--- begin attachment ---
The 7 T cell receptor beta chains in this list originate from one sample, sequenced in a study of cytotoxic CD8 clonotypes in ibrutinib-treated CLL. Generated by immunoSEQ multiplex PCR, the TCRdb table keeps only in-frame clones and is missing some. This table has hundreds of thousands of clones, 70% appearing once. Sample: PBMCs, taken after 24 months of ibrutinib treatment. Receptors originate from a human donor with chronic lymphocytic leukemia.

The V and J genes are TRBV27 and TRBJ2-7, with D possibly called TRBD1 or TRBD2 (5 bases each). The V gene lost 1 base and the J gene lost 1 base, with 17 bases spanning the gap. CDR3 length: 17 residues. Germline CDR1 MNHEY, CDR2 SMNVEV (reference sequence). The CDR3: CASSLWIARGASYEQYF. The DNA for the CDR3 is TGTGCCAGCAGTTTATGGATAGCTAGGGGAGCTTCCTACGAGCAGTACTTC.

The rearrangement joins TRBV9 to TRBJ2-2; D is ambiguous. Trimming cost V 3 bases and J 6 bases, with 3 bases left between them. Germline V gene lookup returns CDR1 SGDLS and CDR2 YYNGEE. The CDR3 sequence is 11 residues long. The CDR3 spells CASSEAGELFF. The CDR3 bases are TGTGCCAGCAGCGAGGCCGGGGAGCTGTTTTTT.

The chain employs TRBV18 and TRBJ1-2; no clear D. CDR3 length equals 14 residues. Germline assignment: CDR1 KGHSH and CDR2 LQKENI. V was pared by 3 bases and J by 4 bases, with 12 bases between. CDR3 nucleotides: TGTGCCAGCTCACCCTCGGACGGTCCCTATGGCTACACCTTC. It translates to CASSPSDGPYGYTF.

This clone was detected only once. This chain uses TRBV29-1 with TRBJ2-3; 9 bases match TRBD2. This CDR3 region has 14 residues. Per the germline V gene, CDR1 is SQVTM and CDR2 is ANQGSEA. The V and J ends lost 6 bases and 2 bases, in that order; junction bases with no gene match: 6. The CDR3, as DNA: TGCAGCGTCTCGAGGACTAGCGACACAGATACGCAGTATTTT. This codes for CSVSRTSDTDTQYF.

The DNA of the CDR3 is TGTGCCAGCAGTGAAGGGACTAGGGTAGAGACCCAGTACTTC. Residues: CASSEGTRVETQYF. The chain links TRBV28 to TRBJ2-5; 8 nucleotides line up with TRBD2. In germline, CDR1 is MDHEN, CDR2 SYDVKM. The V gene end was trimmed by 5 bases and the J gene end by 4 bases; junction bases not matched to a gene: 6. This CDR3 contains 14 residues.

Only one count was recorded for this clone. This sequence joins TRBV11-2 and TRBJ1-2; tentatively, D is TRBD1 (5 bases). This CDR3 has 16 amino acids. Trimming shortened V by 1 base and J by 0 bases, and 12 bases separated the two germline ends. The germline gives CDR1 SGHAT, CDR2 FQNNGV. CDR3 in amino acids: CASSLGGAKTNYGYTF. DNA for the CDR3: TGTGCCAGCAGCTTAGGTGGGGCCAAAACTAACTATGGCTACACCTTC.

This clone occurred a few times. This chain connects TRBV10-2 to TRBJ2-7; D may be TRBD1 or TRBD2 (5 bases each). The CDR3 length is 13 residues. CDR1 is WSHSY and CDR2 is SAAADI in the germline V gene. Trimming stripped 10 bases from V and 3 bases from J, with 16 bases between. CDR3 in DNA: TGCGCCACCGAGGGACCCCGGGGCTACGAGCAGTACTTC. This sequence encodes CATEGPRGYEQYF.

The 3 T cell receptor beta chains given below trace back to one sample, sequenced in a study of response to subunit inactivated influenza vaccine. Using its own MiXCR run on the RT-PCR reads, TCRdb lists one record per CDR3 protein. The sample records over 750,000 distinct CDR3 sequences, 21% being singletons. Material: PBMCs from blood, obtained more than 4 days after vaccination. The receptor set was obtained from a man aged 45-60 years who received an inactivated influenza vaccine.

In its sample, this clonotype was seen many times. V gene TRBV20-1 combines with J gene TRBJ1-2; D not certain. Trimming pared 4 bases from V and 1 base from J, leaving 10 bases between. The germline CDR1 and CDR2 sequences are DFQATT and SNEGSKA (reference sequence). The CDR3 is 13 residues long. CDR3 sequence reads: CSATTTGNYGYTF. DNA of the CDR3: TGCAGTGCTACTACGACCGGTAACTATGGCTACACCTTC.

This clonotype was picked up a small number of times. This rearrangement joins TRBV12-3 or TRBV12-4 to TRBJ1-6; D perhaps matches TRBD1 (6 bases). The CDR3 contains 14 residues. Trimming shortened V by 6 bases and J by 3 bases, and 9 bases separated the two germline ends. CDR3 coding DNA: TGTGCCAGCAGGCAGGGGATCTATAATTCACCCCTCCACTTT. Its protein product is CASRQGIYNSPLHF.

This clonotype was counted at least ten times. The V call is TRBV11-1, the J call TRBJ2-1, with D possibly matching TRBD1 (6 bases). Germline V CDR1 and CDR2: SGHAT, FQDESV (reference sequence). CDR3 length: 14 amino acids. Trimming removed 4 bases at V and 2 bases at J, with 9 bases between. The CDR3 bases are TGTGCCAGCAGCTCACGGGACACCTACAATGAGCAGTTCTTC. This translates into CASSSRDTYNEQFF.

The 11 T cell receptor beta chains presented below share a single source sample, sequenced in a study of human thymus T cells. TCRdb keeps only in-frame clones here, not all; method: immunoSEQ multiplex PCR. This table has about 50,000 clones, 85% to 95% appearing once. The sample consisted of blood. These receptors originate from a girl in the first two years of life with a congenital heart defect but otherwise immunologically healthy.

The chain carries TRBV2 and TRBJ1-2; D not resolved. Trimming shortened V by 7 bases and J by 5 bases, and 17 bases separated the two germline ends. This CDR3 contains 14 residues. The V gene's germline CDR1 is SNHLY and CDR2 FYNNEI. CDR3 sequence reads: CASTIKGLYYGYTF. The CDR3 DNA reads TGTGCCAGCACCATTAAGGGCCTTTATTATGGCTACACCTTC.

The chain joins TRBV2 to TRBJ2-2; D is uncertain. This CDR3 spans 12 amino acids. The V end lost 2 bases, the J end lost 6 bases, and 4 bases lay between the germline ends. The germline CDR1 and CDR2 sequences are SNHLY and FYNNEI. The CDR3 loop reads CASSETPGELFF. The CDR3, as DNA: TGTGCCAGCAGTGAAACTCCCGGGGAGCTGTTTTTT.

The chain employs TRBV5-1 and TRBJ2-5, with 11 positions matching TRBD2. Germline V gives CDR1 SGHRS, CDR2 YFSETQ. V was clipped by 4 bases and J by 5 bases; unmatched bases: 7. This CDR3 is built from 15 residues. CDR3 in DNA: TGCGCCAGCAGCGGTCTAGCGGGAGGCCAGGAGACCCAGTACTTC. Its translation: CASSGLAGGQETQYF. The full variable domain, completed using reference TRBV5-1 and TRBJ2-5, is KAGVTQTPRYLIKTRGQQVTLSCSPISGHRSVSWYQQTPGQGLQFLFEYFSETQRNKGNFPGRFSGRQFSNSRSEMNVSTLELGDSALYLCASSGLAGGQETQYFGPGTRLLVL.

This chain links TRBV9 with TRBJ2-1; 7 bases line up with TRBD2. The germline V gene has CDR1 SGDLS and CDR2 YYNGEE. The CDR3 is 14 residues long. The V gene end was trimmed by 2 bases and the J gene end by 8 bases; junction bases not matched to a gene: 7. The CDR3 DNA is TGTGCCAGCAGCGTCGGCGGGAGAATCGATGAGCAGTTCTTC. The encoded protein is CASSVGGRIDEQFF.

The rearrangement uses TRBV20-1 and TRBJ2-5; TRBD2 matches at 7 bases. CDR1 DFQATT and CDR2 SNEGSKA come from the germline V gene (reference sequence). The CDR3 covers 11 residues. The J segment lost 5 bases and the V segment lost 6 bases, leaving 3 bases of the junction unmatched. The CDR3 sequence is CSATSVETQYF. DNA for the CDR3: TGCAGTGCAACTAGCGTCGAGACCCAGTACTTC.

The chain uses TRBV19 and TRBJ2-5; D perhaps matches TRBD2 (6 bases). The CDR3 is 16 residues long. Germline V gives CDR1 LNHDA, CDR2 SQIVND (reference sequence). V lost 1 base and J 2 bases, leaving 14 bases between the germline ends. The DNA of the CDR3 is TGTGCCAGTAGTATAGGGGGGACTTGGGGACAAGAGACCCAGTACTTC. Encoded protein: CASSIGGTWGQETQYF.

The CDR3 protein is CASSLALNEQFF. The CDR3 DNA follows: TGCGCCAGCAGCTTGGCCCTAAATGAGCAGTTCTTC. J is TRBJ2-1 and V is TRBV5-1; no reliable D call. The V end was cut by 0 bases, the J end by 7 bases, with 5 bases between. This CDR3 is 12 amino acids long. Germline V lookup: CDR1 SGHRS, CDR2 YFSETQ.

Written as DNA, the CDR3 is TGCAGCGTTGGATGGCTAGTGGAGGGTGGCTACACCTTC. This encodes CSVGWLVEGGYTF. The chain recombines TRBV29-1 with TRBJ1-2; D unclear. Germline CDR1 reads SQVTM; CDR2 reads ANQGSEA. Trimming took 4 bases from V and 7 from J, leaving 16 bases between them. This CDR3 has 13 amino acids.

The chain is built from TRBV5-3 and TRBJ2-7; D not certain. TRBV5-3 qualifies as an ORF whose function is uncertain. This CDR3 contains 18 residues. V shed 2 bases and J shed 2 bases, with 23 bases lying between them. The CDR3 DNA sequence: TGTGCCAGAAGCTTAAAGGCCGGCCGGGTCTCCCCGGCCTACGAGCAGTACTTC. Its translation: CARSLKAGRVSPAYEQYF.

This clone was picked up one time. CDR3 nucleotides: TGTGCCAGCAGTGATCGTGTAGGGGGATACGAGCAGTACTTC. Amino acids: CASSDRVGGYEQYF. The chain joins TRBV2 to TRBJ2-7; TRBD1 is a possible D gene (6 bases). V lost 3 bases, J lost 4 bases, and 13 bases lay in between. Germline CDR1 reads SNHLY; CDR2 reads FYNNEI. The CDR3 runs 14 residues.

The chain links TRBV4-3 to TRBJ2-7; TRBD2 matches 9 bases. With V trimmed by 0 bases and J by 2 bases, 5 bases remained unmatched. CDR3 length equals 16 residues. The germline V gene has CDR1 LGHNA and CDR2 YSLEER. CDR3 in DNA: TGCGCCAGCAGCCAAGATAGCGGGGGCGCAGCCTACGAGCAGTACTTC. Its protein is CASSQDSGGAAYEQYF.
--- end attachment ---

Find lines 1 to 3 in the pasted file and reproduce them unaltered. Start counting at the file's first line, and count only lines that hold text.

The 7 T cell receptor beta chains in this list originate from one sample, sequenced in a study of cytotoxic CD8 clonotypes in ibrutinib-treated CLL. Generated by immunoSEQ multiplex PCR, the TCRdb table keeps only in-frame clones and is missing some. This table has hundreds of thousands of clones, 70% appearing once. Sample: PBMCs, taken after 24 months of ibrutinib treatment. Receptors originate from a human donor with chronic lymphocytic leukemia.

The V and J genes are TRBV27 and TRBJ2-7, with D possibly called TRBD1 or TRBD2 (5 bases each). The V gene lost 1 base and the J gene lost 1 base, with 17 bases spanning the gap. CDR3 length: 17 residues. Germline CDR1 MNHEY, CDR2 SMNVEV (reference sequence). The CDR3: CASSLWIARGASYEQYF. The DNA for the CDR3 is TGTGCCAGCAGTTTATGGATAGCTAGGGGAGCTTCCTACGAGCAGTACTTC.

The rearrangement joins TRBV9 to TRBJ2-2; D is ambiguous. Trimming cost V 3 bases and J 6 bases, with 3 bases left between them. Germline V gene lookup returns CDR1 SGDLS and CDR2 YYNGEE. The CDR3 sequence is 11 residues long. The CDR3 spells CASSEAGELFF. The CDR3 bases are TGTGCCAGCAGCGAGGCCGGGGAGCTGTTTTTT.